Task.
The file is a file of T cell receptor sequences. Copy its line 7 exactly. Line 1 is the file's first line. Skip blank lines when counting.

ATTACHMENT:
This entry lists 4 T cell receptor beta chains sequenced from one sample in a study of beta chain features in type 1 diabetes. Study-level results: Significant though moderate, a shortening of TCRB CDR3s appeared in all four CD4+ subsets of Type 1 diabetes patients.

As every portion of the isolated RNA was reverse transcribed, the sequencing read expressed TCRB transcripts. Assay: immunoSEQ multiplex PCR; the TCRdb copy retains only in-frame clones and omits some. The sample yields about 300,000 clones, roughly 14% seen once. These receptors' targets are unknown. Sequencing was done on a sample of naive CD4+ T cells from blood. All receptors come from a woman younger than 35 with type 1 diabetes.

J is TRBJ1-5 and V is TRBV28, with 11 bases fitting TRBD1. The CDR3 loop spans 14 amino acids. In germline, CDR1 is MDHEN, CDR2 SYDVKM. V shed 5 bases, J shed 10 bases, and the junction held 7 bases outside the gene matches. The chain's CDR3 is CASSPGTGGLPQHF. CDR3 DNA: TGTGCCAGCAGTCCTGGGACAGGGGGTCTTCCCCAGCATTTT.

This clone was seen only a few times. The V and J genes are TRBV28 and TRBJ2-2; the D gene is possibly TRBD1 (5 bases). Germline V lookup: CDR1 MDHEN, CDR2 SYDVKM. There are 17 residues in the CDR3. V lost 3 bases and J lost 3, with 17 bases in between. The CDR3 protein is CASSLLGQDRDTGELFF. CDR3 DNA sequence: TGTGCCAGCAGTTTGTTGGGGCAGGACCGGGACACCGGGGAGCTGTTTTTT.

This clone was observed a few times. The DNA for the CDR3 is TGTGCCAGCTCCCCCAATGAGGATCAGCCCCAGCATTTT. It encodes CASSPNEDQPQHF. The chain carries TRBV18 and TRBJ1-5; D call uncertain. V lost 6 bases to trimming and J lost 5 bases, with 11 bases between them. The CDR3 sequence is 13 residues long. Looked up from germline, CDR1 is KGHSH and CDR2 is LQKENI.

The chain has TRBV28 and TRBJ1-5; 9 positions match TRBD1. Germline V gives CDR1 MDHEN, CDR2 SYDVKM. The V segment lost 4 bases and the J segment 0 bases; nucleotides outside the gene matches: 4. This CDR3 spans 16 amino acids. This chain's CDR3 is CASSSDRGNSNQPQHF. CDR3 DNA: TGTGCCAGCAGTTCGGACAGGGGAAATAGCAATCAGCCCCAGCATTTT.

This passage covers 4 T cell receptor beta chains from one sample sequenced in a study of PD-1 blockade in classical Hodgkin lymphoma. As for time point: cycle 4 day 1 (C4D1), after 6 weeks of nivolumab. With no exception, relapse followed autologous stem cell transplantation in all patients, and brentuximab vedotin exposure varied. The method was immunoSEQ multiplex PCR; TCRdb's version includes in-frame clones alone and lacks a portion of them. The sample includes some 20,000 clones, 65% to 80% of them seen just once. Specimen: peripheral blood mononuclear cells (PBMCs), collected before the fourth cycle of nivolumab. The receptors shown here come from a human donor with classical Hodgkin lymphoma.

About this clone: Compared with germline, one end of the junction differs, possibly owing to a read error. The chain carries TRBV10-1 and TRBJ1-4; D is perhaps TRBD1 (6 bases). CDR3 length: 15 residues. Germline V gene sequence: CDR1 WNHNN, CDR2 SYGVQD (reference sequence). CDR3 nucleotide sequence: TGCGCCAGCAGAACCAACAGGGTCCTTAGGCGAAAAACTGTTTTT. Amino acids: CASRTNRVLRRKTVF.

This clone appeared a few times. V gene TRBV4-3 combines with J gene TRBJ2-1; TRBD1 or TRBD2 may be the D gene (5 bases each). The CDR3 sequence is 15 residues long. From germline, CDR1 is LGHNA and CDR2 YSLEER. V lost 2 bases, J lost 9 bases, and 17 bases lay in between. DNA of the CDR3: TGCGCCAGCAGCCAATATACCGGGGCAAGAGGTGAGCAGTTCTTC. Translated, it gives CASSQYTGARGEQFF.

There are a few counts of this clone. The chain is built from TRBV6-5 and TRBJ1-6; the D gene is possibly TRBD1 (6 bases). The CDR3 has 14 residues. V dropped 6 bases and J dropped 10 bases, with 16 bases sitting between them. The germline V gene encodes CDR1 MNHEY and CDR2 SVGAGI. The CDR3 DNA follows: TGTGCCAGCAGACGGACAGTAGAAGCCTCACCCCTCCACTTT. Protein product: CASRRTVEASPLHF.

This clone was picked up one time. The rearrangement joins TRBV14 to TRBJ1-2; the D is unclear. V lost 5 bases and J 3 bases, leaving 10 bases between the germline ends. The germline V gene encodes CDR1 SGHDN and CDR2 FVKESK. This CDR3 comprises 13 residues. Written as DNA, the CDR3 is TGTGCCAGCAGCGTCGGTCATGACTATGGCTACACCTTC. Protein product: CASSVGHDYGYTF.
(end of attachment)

This passage covers 4 T cell receptor beta chains from one sample sequenced in a study of PD-1 blockade in classical Hodgkin lymphoma. As for time point: cycle 4 day 1 (C4D1), after 6 weeks of nivolumab. With no exception, relapse followed autologous stem cell transplantation in all patients, and brentuximab vedotin exposure varied. The method was immunoSEQ multiplex PCR; TCRdb's version includes in-frame clones alone and lacks a portion of them. The sample includes some 20,000 clones, 65% to 80% of them seen just once. Specimen: peripheral blood mononuclear cells (PBMCs), collected before the fourth cycle of nivolumab. The receptors shown here come from a human donor with classical Hodgkin lymphoma.